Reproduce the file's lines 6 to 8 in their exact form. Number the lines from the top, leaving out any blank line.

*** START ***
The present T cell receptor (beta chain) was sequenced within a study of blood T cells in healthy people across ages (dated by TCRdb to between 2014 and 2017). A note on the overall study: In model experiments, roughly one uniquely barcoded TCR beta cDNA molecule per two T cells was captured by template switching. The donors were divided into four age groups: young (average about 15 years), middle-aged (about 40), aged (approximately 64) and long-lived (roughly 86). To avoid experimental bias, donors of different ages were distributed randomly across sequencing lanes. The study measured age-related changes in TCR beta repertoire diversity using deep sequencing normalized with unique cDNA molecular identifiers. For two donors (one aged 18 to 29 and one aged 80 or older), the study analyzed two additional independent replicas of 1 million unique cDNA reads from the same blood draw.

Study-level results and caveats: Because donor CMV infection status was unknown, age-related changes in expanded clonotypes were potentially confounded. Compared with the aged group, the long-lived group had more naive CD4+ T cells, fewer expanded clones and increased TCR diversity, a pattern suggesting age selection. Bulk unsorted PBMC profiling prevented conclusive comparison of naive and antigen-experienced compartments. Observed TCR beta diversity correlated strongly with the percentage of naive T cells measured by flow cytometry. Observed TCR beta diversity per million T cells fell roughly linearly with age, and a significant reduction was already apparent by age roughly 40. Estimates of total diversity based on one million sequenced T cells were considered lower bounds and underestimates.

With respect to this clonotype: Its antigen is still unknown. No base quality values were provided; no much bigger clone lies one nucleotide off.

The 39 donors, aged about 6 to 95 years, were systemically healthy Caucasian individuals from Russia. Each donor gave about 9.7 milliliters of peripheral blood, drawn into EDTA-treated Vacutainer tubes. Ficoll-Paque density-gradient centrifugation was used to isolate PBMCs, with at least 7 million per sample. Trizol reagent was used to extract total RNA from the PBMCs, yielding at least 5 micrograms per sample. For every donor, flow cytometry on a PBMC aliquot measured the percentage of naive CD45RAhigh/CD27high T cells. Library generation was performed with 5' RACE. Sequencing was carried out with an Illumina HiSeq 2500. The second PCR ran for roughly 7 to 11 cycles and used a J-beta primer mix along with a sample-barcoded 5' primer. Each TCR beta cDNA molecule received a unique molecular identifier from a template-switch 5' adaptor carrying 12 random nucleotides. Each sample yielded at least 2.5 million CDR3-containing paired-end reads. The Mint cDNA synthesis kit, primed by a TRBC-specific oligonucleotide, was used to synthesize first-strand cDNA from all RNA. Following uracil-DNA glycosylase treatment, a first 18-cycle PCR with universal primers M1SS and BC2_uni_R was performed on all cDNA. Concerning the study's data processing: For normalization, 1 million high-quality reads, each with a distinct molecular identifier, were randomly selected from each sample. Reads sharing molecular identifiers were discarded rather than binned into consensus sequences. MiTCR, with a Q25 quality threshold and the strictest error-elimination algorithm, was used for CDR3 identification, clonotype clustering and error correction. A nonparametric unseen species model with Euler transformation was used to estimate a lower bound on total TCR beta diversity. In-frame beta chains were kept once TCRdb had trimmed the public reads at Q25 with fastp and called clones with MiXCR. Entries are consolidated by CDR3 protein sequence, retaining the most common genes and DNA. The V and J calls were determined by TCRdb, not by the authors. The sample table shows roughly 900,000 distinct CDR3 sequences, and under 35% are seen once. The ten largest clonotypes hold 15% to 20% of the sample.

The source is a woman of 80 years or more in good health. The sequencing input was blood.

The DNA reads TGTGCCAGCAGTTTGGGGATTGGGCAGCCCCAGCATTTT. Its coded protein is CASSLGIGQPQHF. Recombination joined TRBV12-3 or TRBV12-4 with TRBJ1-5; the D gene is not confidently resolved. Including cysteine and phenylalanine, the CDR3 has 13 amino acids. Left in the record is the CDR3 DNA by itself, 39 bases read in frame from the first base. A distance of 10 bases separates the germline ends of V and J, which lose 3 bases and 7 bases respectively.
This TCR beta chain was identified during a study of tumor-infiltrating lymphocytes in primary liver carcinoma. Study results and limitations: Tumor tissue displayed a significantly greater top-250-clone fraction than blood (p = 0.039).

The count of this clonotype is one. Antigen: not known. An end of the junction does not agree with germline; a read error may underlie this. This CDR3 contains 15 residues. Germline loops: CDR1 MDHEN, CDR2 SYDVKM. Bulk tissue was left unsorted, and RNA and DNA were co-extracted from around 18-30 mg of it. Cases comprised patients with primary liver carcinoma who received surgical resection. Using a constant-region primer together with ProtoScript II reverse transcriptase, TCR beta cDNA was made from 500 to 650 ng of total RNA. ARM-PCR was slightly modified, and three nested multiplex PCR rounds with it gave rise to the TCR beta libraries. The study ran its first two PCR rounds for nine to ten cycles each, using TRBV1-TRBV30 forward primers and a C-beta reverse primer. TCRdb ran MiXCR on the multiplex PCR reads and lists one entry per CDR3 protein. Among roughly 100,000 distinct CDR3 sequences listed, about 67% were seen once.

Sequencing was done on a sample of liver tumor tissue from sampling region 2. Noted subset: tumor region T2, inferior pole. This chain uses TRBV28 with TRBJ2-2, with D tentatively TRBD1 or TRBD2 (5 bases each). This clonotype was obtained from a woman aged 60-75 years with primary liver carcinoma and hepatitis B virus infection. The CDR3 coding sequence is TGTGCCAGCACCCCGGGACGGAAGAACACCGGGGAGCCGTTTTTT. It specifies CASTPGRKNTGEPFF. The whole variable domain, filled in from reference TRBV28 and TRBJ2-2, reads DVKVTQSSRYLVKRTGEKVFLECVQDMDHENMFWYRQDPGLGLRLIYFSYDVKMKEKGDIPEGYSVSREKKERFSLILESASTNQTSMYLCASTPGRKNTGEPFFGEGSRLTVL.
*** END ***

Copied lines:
The DNA reads TGTGCCAGCAGTTTGGGGATTGGGCAGCCCCAGCATTTT. Its coded protein is CASSLGIGQPQHF. Recombination joined TRBV12-3 or TRBV12-4 with TRBJ1-5; the D gene is not confidently resolved. Including cysteine and phenylalanine, the CDR3 has 13 amino acids. Left in the record is the CDR3 DNA by itself, 39 bases read in frame from the first base. A distance of 10 bases separates the germline ends of V and J, which lose 3 bases and 7 bases respectively.
This TCR beta chain was identified during a study of tumor-infiltrating lymphocytes in primary liver carcinoma. Study results and limitations: Tumor tissue displayed a significantly greater top-250-clone fraction than blood (p = 0.039).

The count of this clonotype is one. Antigen: not known. An end of the junction does not agree with germline; a read error may underlie this. This CDR3 contains 15 residues. Germline loops: CDR1 MDHEN, CDR2 SYDVKM. Bulk tissue was left unsorted, and RNA and DNA were co-extracted from around 18-30 mg of it. Cases comprised patients with primary liver carcinoma who received surgical resection. Using a constant-region primer together with ProtoScript II reverse transcriptase, TCR beta cDNA was made from 500 to 650 ng of total RNA. ARM-PCR was slightly modified, and three nested multiplex PCR rounds with it gave rise to the TCR beta libraries. The study ran its first two PCR rounds for nine to ten cycles each, using TRBV1-TRBV30 forward primers and a C-beta reverse primer. TCRdb ran MiXCR on the multiplex PCR reads and lists one entry per CDR3 protein. Among roughly 100,000 distinct CDR3 sequences listed, about 67% were seen once.